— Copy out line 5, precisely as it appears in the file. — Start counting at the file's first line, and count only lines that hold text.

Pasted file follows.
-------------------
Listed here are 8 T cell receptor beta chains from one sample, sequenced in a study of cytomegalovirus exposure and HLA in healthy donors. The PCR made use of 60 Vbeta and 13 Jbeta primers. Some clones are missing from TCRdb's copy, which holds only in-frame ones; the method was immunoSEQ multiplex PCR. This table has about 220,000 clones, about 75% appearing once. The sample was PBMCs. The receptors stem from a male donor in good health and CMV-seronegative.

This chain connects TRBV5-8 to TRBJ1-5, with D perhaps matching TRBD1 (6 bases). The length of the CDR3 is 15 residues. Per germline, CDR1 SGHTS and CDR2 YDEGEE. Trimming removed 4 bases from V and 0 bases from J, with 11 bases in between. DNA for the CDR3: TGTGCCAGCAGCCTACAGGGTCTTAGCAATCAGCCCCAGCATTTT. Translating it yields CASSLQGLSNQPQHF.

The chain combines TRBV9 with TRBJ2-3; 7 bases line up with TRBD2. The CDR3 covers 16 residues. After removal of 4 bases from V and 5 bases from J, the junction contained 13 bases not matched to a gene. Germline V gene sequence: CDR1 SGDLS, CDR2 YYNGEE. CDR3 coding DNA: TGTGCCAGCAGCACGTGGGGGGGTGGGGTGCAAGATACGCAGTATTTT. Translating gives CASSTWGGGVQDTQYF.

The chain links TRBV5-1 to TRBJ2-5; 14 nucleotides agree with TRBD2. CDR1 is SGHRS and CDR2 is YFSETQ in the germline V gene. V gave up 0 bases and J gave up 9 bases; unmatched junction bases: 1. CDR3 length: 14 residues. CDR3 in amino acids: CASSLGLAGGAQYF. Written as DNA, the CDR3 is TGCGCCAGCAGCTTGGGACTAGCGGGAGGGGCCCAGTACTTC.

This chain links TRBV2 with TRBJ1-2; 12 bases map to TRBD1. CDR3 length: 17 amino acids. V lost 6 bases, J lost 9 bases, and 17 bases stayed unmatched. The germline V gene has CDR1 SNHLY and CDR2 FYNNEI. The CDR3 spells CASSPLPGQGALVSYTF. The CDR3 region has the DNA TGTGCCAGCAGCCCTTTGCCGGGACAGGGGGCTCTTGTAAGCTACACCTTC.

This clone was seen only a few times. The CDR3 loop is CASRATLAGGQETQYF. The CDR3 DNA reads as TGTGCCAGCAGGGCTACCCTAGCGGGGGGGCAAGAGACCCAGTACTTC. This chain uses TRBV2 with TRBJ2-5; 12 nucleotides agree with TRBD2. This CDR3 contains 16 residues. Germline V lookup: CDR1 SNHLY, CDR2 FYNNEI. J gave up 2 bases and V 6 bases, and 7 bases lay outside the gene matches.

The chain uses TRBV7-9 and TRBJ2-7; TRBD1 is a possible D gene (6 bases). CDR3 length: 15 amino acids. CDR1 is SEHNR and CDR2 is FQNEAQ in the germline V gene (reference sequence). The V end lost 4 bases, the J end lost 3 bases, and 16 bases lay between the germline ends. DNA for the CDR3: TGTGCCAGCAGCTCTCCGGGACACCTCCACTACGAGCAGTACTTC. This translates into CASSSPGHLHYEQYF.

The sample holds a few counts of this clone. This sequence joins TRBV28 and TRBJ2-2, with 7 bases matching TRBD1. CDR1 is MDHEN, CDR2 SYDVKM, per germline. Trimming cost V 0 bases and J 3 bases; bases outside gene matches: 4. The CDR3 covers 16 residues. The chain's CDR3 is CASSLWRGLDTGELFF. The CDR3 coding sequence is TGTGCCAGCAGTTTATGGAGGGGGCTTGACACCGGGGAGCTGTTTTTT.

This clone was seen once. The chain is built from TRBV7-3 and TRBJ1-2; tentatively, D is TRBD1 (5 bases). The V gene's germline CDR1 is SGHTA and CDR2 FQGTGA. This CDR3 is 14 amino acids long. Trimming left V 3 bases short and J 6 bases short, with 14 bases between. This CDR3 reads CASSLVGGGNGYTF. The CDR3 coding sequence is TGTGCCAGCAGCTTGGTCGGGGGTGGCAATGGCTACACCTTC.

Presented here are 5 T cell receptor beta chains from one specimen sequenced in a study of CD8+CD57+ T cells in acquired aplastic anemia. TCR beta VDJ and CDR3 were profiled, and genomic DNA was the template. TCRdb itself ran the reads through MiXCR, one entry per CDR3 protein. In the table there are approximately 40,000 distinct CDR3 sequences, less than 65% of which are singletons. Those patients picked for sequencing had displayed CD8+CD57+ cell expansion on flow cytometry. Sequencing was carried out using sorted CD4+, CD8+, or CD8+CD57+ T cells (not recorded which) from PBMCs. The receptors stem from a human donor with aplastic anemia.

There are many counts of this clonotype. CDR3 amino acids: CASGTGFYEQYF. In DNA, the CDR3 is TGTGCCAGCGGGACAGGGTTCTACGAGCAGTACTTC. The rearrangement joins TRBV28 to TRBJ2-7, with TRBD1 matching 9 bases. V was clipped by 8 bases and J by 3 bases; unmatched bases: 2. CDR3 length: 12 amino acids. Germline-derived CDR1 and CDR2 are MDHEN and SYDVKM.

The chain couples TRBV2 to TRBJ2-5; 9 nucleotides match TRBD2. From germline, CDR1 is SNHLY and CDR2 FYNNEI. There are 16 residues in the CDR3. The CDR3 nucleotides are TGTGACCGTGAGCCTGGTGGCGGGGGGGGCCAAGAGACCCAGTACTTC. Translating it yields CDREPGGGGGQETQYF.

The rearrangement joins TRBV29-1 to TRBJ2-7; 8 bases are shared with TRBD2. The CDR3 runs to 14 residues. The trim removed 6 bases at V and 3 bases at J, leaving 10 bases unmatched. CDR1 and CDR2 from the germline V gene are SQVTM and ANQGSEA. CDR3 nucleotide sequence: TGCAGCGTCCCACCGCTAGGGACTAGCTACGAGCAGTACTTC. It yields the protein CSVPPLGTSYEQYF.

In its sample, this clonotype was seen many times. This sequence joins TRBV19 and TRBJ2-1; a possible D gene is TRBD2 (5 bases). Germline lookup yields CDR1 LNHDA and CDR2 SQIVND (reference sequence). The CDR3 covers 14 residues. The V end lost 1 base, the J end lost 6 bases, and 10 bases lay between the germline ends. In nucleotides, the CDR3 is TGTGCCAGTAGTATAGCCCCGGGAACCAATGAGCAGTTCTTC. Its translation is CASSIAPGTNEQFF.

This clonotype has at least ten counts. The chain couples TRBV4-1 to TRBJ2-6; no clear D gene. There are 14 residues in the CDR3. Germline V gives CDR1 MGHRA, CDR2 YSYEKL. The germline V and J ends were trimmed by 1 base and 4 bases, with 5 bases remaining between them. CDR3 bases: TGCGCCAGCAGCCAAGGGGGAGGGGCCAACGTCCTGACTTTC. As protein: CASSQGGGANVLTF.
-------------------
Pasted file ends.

This chain links TRBV2 with TRBJ1-2; 12 bases map to TRBD1. CDR3 length: 17 amino acids. V lost 6 bases, J lost 9 bases, and 17 bases stayed unmatched. The germline V gene has CDR1 SNHLY and CDR2 FYNNEI. The CDR3 spells CASSPLPGQGALVSYTF. The CDR3 region has the DNA TGTGCCAGCAGCCCTTTGCCGGGACAGGGGGCTCTTGTAAGCTACACCTTC.